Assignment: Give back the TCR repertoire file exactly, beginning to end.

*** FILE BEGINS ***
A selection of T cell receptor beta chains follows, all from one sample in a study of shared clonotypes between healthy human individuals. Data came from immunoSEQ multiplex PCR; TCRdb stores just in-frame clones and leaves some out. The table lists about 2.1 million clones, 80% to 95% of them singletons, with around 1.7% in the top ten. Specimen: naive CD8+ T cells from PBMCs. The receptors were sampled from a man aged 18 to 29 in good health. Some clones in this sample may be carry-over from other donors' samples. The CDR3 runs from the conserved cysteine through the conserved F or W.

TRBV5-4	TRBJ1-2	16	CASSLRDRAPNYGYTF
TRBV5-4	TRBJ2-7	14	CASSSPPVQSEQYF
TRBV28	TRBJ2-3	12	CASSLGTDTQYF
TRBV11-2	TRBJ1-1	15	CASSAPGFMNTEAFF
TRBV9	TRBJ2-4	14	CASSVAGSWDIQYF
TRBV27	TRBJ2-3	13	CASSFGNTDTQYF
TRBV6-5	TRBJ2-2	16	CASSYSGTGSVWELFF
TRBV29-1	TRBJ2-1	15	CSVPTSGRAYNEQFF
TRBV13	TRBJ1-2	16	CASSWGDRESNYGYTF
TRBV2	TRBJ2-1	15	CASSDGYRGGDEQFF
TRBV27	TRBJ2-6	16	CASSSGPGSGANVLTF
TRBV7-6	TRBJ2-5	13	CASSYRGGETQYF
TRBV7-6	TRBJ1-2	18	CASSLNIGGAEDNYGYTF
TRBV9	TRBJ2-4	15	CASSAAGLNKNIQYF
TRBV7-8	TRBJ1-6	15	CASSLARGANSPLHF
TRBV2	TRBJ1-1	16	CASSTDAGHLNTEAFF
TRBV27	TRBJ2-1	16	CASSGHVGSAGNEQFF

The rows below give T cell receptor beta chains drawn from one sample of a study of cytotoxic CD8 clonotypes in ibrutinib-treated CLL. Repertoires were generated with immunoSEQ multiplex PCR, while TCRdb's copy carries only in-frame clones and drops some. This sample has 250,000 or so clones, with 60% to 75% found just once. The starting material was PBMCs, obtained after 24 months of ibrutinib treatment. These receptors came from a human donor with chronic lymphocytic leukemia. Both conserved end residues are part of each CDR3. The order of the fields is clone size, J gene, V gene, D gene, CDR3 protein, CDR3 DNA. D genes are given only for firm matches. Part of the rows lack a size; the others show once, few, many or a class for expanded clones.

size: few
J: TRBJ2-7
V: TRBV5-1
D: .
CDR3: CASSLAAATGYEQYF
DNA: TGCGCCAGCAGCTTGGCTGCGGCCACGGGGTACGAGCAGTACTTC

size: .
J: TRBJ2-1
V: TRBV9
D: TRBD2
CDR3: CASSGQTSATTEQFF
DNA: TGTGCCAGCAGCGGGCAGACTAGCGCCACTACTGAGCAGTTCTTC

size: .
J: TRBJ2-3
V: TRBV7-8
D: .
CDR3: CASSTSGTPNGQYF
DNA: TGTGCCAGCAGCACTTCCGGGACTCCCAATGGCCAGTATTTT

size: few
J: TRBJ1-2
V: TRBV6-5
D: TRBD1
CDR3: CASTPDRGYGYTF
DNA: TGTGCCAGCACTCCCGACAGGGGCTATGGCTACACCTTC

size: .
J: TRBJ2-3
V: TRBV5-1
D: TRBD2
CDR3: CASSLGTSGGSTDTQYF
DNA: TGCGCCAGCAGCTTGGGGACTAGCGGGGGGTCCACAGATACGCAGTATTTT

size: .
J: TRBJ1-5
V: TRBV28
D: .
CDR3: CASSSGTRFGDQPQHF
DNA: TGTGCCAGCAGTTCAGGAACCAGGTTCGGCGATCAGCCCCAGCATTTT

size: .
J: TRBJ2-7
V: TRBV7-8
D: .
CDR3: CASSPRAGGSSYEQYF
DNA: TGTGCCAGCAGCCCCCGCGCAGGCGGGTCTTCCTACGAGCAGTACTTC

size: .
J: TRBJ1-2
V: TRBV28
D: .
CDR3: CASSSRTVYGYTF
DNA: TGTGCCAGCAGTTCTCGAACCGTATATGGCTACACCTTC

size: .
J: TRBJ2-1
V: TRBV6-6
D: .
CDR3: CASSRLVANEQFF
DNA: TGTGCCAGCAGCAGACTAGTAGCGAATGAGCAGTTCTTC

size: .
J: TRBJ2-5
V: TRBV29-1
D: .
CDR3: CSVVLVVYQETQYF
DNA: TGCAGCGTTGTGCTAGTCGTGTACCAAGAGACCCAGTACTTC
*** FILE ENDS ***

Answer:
A selection of T cell receptor beta chains follows, all from one sample in a study of shared clonotypes between healthy human individuals. Data came from immunoSEQ multiplex PCR; TCRdb stores just in-frame clones and leaves some out. The table lists about 2.1 million clones, 80% to 95% of them singletons, with around 1.7% in the top ten. Specimen: naive CD8+ T cells from PBMCs. The receptors were sampled from a man aged 18 to 29 in good health. Some clones in this sample may be carry-over from other donors' samples. The CDR3 runs from the conserved cysteine through the conserved F or W.

TRBV5-4	TRBJ1-2	16	CASSLRDRAPNYGYTF
TRBV5-4	TRBJ2-7	14	CASSSPPVQSEQYF
TRBV28	TRBJ2-3	12	CASSLGTDTQYF
TRBV11-2	TRBJ1-1	15	CASSAPGFMNTEAFF
TRBV9	TRBJ2-4	14	CASSVAGSWDIQYF
TRBV27	TRBJ2-3	13	CASSFGNTDTQYF
TRBV6-5	TRBJ2-2	16	CASSYSGTGSVWELFF
TRBV29-1	TRBJ2-1	15	CSVPTSGRAYNEQFF
TRBV13	TRBJ1-2	16	CASSWGDRESNYGYTF
TRBV2	TRBJ2-1	15	CASSDGYRGGDEQFF
TRBV27	TRBJ2-6	16	CASSSGPGSGANVLTF
TRBV7-6	TRBJ2-5	13	CASSYRGGETQYF
TRBV7-6	TRBJ1-2	18	CASSLNIGGAEDNYGYTF
TRBV9	TRBJ2-4	15	CASSAAGLNKNIQYF
TRBV7-8	TRBJ1-6	15	CASSLARGANSPLHF
TRBV2	TRBJ1-1	16	CASSTDAGHLNTEAFF
TRBV27	TRBJ2-1	16	CASSGHVGSAGNEQFF

The rows below give T cell receptor beta chains drawn from one sample of a study of cytotoxic CD8 clonotypes in ibrutinib-treated CLL. Repertoires were generated with immunoSEQ multiplex PCR, while TCRdb's copy carries only in-frame clones and drops some. This sample has 250,000 or so clones, with 60% to 75% found just once. The starting material was PBMCs, obtained after 24 months of ibrutinib treatment. These receptors came from a human donor with chronic lymphocytic leukemia. Both conserved end residues are part of each CDR3. The order of the fields is clone size, J gene, V gene, D gene, CDR3 protein, CDR3 DNA. D genes are given only for firm matches. Part of the rows lack a size; the others show once, few, many or a class for expanded clones.

size: few
J: TRBJ2-7
V: TRBV5-1
D: .
CDR3: CASSLAAATGYEQYF
DNA: TGCGCCAGCAGCTTGGCTGCGGCCACGGGGTACGAGCAGTACTTC

size: .
J: TRBJ2-1
V: TRBV9
D: TRBD2
CDR3: CASSGQTSATTEQFF
DNA: TGTGCCAGCAGCGGGCAGACTAGCGCCACTACTGAGCAGTTCTTC

size: .
J: TRBJ2-3
V: TRBV7-8
D: .
CDR3: CASSTSGTPNGQYF
DNA: TGTGCCAGCAGCACTTCCGGGACTCCCAATGGCCAGTATTTT

size: few
J: TRBJ1-2
V: TRBV6-5
D: TRBD1
CDR3: CASTPDRGYGYTF
DNA: TGTGCCAGCACTCCCGACAGGGGCTATGGCTACACCTTC

size: .
J: TRBJ2-3
V: TRBV5-1
D: TRBD2
CDR3: CASSLGTSGGSTDTQYF
DNA: TGCGCCAGCAGCTTGGGGACTAGCGGGGGGTCCACAGATACGCAGTATTTT

size: .
J: TRBJ1-5
V: TRBV28
D: .
CDR3: CASSSGTRFGDQPQHF
DNA: TGTGCCAGCAGTTCAGGAACCAGGTTCGGCGATCAGCCCCAGCATTTT

size: .
J: TRBJ2-7
V: TRBV7-8
D: .
CDR3: CASSPRAGGSSYEQYF
DNA: TGTGCCAGCAGCCCCCGCGCAGGCGGGTCTTCCTACGAGCAGTACTTC

size: .
J: TRBJ1-2
V: TRBV28
D: .
CDR3: CASSSRTVYGYTF
DNA: TGTGCCAGCAGTTCTCGAACCGTATATGGCTACACCTTC

size: .
J: TRBJ2-1
V: TRBV6-6
D: .
CDR3: CASSRLVANEQFF
DNA: TGTGCCAGCAGCAGACTAGTAGCGAATGAGCAGTTCTTC

size: .
J: TRBJ2-5
V: TRBV29-1
D: .
CDR3: CSVVLVVYQETQYF
DNA: TGCAGCGTTGTGCTAGTCGTGTACCAAGAGACCCAGTACTTC